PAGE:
Election Day is 20 days away. The third and last presidential debate takes place Wednesday in Tempe, Ariz.

Laura Bush: 'Life Doesn't End'

So how does Laura Bush (search) think the presidency has changed her husband?

"George is a certainly grayer," the first lady told FOX News' Jim Angle, before quickly adding, "I think he still looks young."

Laura Bush talked about the difficulties of being first lady during such a critical time in the nation's history. "It's very difficult to serve as president of the United States, it's difficult on the family, you give up your anonymity and that's the one thing you lose. But it still is also a huge privilege to serve our country."

Mrs. Bush said she certainly hoped her husband wins a second term on Nov. 2, but she did "entertain" the idea that Sen. John Kerry could come out ahead.

"I hope he wins, because he makes the best president and he is the best president, but at the same time, if he doesn't, he doesn't. We just go on," she said. "Life doesn't end."

Edwards Knocks Bush's Pompom Days

Sen. John Edwards, D-N.C., (search) has a theory about what was hidden underneath an unusual wrinkle that appeared on the back of President Bush's (search) suit jacket during his first debate with John Kerry.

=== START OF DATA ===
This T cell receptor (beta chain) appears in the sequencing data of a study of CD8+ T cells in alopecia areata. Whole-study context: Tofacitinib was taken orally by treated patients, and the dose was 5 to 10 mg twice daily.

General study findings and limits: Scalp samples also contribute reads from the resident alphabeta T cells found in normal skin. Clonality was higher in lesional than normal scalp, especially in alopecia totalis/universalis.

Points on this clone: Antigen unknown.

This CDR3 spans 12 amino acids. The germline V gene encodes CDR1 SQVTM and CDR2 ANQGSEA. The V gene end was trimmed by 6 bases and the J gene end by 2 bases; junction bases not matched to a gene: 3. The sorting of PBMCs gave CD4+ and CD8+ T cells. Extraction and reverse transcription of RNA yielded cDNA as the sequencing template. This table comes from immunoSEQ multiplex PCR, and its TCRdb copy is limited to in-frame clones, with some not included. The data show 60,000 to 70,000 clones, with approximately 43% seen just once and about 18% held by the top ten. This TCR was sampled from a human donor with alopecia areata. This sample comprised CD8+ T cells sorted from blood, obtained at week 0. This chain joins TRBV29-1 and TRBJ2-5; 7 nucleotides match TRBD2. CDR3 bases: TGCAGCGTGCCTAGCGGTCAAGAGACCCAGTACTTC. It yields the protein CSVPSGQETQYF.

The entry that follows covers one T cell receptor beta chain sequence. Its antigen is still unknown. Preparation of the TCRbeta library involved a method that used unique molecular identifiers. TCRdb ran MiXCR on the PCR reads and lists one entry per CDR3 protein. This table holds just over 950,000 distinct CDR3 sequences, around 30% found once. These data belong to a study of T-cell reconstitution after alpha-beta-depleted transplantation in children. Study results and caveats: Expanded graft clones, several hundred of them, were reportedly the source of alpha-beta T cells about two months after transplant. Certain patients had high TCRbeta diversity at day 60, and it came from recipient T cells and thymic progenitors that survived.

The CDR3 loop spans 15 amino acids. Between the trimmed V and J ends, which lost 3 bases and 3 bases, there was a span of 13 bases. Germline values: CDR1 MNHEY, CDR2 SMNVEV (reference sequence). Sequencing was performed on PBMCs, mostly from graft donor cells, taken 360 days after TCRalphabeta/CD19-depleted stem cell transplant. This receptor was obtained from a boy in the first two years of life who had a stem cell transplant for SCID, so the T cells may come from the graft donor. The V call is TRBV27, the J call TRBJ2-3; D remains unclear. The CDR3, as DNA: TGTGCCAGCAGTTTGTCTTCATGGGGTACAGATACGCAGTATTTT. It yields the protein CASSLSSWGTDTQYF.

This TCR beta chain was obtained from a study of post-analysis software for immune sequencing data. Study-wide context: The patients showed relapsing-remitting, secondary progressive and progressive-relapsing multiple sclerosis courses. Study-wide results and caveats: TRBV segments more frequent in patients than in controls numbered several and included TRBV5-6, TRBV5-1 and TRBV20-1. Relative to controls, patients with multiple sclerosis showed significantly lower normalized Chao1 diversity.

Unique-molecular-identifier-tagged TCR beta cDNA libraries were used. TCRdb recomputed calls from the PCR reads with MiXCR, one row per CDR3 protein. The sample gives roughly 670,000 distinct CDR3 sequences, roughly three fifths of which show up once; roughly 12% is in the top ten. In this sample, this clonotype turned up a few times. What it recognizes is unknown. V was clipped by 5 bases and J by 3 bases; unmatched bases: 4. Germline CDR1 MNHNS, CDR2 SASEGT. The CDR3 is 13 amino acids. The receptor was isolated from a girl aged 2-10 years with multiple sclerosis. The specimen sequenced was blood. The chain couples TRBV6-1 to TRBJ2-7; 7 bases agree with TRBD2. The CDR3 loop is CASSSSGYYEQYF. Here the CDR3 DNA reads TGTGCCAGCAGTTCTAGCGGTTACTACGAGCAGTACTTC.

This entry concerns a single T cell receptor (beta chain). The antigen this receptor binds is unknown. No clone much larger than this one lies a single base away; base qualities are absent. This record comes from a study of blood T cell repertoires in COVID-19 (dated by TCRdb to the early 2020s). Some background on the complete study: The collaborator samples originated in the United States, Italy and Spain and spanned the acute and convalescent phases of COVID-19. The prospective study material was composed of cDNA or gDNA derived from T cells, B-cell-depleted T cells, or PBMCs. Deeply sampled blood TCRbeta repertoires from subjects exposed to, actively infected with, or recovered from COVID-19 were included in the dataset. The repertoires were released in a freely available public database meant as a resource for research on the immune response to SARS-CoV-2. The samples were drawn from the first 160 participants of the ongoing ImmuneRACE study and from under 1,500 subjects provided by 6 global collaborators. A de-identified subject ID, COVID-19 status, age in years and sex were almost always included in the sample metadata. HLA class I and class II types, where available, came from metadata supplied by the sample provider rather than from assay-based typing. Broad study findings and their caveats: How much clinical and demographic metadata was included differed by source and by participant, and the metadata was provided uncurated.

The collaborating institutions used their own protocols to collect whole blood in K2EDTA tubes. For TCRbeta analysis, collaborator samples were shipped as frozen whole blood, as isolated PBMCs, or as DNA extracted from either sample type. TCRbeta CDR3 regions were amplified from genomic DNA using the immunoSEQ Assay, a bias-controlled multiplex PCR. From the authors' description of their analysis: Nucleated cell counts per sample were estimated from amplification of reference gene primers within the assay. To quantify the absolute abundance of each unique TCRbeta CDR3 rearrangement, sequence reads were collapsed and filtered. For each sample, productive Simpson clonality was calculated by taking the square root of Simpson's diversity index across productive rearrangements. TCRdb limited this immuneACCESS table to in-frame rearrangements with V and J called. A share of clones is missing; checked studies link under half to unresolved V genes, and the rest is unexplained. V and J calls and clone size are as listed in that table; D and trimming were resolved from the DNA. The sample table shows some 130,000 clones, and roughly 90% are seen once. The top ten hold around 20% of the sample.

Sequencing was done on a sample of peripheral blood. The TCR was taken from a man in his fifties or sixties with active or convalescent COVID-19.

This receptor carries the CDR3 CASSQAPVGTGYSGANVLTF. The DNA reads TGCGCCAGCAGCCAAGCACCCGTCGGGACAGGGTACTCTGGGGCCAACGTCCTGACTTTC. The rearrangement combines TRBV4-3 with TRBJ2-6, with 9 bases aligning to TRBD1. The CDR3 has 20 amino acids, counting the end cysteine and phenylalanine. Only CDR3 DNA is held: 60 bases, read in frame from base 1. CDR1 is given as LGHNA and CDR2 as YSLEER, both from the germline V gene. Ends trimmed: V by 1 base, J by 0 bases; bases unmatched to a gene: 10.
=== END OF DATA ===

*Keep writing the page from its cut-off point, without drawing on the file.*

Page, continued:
"I think it was his battery," a grinning Edwards told Jay Leno on "The Tonight Show" Tuesday.

"I think tomorrow, before the debate, John Kerry ought to pat him down," Edwards said, referring to the final Bush-Kerry match-up scheduled for Wednesday in Arizona.

Making his second appearance on the comedian's stage this year, the Democratic vice presidential nominee was in turns silly and serious while chatting about issues from Iraq to chubby Secret Service (search) agents.

Leno asked Edwards if he could beat the president in a foot race.

Edwards, who said he jogged about five miles Tuesday, reminded the audience he played football as a student; Bush was on a cheering squad.

"[Bush] was on the side, with his pompoms," Edwards said. "I don't know, can you run fast with those cheerleading outfits on?"

During the first debate between the presidential candidates, a camera glimpsed what looked like a rectangular lump between Bush's shoulder blades. Bush's campaign aides have laughed off rampant Internet speculation that the president was wired to get help from advisers.

— The Associated Press

Different Kind of Bush-Kerry Debate